Review: Cool Electric Cars

Electric vehicles are generally not for the open road. Their range between chargings is about 60 kilometers at most, which precludes long journeys, and they top out at around 60 km per hour, which makes them unsuitable (and illegal) for freeway use. But as early-adopters have discovered, they're practical city cruisers and loads of fun to drive. Best of all, the thrills they offer are guilt-free.

Last week I drove three slow-speed electric cars currently available in North America. Contrary to the persistent Internet buzz--much of it clearly generated by people who haven't experienced today's plug-ins firsthand--they are not glorified golf carts, but rather "real" vehicles comparable to the pint-sized Japanese imports than stormed U.S. shores in the 1960s, which, for those too young to remember life before the compact disc, were considerably more sprightly and bare-bones than today's entry-level motors.

For drivers accustomed to, say, North America's best-selling car, Toyota's Camry, the plug-ins are tiny, light and bouncy on rough roads. And they lack sound insulation, plush interiors, gaudy chrome bits or anything else non-essential that would add weight and shorten ranges. Radios, power windows and such are options--but they sip from the same power source as the drive motor, as do the headlights, windshield wipers, heaters, defrosters and turn signals. They also lack air bags and impact-absorbing bumpers, but per U.S. low-speed vehicle requirements, have three-point seatbelts and automotive safety glass.

On the upside, they're whisper quiet (which can catch pedestrians off-guard). And as with vintage British roadsters, gauges are minimal; the only one that really matters is the battery charge level. Run it too deep into the red and you're walking. Did I mention that they don't require gas or emit noxious fumes into the atmosphere? Or that the juice they require for daily commutes costs less than $20 a month? They're green with a capital "G."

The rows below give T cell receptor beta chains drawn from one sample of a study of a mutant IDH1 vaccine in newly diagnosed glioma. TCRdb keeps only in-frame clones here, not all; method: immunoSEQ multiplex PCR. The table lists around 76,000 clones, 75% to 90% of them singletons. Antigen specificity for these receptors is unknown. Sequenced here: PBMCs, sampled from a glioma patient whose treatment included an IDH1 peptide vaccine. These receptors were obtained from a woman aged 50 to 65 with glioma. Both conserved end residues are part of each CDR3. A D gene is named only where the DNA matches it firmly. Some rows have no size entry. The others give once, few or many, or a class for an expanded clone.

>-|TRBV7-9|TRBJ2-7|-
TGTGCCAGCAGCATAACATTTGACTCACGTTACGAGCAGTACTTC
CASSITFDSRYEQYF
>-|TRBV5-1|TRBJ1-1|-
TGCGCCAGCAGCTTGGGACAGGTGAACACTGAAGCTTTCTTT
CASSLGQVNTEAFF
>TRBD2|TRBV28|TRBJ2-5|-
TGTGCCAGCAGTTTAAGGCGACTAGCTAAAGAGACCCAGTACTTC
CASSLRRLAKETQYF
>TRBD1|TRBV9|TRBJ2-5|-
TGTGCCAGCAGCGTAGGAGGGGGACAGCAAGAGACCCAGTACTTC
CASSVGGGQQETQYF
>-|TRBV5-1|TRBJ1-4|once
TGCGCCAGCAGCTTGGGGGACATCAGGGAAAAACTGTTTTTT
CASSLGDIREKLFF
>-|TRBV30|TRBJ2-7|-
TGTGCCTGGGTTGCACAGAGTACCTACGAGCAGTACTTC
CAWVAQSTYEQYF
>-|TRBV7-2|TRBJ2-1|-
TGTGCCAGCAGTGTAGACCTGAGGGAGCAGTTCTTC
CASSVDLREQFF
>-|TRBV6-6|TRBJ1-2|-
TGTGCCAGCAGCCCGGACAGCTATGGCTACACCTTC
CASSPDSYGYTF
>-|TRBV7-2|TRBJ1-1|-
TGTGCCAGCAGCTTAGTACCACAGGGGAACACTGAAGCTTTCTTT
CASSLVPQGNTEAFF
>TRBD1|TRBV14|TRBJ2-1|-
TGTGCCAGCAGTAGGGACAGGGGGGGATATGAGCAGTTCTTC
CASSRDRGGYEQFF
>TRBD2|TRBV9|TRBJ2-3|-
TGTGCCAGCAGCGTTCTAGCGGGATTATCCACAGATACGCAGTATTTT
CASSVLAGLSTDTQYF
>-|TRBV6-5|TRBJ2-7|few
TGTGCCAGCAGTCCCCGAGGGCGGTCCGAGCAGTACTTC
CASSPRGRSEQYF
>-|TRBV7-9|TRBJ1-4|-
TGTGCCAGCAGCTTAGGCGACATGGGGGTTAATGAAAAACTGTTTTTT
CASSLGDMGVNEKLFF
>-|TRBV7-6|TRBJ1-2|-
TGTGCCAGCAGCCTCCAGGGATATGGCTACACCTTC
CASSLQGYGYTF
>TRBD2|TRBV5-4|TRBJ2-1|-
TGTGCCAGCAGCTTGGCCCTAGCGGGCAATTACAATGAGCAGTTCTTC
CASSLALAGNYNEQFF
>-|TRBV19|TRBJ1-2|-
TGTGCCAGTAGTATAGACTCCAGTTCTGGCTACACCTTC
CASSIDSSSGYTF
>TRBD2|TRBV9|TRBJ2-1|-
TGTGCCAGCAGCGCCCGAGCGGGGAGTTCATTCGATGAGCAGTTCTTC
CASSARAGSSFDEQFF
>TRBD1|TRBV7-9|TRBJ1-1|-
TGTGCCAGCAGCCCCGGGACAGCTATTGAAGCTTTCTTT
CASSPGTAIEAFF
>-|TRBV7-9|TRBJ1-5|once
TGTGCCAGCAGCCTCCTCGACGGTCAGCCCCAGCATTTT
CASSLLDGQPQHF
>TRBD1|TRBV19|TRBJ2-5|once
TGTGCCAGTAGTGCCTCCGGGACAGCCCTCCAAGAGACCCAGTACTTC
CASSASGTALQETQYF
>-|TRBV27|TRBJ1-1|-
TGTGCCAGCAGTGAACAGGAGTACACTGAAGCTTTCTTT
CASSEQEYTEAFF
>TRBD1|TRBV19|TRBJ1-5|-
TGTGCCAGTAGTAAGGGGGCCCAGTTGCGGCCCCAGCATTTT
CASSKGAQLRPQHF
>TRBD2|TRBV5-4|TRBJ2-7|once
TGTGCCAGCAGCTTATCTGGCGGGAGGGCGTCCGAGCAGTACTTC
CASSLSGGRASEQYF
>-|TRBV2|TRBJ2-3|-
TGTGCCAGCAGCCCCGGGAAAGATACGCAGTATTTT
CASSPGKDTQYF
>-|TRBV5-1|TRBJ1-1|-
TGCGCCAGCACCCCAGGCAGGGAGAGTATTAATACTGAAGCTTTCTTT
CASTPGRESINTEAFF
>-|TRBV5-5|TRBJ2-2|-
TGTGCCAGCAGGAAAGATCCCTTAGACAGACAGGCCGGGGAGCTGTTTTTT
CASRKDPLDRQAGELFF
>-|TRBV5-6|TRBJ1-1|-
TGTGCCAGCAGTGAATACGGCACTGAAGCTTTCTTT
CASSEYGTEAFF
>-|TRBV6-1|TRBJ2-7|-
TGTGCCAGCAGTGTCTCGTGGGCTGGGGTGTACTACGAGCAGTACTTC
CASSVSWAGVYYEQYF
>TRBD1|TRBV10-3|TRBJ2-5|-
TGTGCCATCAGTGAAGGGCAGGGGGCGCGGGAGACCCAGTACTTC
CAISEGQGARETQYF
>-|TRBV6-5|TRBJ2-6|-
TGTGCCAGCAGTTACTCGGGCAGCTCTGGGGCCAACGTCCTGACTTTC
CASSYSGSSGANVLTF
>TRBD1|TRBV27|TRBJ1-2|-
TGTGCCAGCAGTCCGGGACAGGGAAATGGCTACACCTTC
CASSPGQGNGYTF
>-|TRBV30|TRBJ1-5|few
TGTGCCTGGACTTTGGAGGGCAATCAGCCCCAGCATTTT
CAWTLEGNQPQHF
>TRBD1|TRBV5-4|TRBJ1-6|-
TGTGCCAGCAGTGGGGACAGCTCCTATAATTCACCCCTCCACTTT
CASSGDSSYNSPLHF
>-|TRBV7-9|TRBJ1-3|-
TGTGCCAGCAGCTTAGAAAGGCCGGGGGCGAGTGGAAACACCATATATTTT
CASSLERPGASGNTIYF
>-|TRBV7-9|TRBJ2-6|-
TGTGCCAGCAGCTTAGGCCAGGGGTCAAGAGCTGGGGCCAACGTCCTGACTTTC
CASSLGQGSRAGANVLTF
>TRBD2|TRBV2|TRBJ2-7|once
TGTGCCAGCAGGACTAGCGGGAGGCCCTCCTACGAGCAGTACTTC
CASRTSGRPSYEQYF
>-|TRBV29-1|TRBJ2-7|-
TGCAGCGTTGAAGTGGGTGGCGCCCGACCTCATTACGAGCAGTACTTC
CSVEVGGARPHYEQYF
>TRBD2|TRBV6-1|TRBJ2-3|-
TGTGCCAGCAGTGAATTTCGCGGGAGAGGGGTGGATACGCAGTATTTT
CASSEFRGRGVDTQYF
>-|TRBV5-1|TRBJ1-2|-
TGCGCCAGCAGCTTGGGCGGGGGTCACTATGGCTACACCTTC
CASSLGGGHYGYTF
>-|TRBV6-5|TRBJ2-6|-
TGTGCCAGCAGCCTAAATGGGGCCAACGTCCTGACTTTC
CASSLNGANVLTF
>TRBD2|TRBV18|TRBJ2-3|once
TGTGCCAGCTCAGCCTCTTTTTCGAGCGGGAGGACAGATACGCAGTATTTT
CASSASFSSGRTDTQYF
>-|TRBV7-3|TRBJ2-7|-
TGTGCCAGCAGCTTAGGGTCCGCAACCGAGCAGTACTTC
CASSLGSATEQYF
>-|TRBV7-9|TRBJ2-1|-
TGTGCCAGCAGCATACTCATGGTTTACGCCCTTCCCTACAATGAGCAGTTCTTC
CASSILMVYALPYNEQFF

IT Sedan (Dynasty Electric Car Corp, Vancouver, Canada. ): Shaped like a ladybug, the IT gets the plug-in style prize. The sedan version I drove was a shimmering tangerine beauty with aluminum wheels, four doors and room for four adults (really). That's a feat for a car that weighs in at just 1,400 pounds.

As the only purpose-built plug-in of the bunch (the other two vehicles reviewed below are modified versions of conventional cars), the IT shaves weight wherever it can. The dashboard is a floppy panel, the doors are featherweight fiberglass and the floor is rubberized, not carpeted. The seatbacks are comprised of mesh fabric stretched office-chair fashion over metal frames. Open the tailgate and the rear storage area looks deep enough to be resting on the ground. Indeed, the entire cabin seems sunken; it sits directly atop a low aluminum frame that allows adults (even tall ones) to sit comfortably without their heads touching the roof. Visibility and ergonomics are fantastic for such a diminutive vehicle. The IT is purposefully utilitarian.